Radioactive dating used for dating the turin shroud
Instruments working at lower energies cannot make such sharp distinctions. Donahue said that in dealing with a postage stamp-size sample from the shroud, the linen was first ''carefully cleaned, using both chemical and mechanical methods.'' Next, the sample was burned in oxygen, thereby converting the carbon in its molecules into carbon dioxide gas.
The gas was then reduced to pure carbon in the form of graphite by heating the gas in the presence of iron powder.
The method developed in the 1940's and was a ground-breaking piece of research that would change dating methods forever. Libby calculated the rate of radioactive decay of the C isotope (4) in carbon black powder.
As a test, the team took samples of acacia wood from two Egyptian Pharaohs and dated them; the results came back to within what was then a reasonable range: 2800BC /- 250 years whereas the earlier independent dates (largely the dendrochronology records) were 2625 /- 75 years (3), (5).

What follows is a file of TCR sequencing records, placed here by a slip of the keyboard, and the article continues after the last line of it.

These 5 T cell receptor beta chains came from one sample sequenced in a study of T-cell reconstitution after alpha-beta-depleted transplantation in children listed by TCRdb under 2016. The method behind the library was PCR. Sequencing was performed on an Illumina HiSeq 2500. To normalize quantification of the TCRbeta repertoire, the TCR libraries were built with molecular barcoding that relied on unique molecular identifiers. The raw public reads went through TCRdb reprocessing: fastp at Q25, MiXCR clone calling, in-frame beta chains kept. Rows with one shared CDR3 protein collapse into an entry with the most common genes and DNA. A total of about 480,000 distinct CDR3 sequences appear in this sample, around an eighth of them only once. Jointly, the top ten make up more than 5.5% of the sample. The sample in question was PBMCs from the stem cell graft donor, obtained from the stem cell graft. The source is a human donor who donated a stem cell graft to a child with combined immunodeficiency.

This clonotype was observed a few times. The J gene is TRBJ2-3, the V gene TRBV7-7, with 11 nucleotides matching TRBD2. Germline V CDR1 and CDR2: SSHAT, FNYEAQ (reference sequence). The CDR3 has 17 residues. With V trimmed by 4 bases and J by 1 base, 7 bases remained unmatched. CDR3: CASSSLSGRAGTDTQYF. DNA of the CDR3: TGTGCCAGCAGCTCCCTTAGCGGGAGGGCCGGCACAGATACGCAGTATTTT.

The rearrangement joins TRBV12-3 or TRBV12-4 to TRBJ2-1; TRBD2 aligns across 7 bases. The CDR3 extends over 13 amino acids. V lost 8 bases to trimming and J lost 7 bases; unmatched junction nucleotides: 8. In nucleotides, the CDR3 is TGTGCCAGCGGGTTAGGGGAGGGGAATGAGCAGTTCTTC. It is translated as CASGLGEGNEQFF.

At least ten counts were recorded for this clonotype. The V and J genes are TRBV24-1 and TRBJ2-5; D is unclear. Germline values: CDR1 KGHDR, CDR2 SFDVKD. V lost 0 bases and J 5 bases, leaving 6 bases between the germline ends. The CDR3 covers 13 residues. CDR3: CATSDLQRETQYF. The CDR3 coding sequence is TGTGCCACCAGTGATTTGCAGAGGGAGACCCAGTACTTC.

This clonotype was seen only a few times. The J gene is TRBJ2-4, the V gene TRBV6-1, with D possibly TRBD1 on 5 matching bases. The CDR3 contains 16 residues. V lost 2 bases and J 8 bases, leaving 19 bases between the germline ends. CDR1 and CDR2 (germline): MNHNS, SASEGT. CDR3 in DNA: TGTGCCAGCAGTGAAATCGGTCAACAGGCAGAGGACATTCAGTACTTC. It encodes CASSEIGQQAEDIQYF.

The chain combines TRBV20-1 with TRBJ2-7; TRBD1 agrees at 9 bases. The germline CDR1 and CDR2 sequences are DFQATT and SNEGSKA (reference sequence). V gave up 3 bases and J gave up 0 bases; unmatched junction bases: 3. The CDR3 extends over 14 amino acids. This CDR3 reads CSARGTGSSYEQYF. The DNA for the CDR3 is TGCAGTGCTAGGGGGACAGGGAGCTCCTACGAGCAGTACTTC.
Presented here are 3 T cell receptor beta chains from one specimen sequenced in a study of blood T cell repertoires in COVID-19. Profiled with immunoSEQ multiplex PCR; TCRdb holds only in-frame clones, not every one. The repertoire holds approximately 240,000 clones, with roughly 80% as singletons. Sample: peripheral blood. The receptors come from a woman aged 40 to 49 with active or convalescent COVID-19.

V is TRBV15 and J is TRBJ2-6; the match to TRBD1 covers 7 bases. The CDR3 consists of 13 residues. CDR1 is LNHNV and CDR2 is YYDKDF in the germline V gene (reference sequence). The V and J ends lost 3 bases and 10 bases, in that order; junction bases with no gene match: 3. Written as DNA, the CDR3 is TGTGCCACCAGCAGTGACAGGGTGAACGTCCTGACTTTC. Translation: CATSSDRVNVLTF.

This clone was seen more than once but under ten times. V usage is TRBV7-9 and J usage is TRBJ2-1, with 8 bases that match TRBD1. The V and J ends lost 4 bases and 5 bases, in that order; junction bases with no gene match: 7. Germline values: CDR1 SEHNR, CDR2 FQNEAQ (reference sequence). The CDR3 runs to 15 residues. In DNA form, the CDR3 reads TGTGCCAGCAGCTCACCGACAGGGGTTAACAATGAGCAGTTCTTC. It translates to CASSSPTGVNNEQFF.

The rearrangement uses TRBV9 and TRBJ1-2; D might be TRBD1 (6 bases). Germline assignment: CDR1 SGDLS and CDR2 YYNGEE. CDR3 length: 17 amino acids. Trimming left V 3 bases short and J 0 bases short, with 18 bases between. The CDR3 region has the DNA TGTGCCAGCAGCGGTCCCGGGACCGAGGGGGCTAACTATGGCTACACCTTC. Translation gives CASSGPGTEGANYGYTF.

But in the case of the Shroud of Turin, this conventional testing technique would have required the use of relatively large amounts of material, the size of a handkerchief for each laboratory, more than Vatican authorities were willing to allow to be cut from the shroud.Radiocarbon dating may only be used on organic materials.Typically (6): The above list is not exhaustive; most organic material is suitable so long as it is of sufficient age and has not mineralised - dinosaur bones are out as they no longer have any carbon left.The other two isotopes in comparison are more common than carbon-14 in the atmosphere but increase with the burning of fossil fuels making them less reliable for study (2); carbon-14 also increases, but its relative rarity means its increase is negligible. After this point, other Absolute Dating methods may be used.Today, the radiocarbon-14 dating method is used extensively in environmental sciences and in human sciences such as archaeology and anthropology.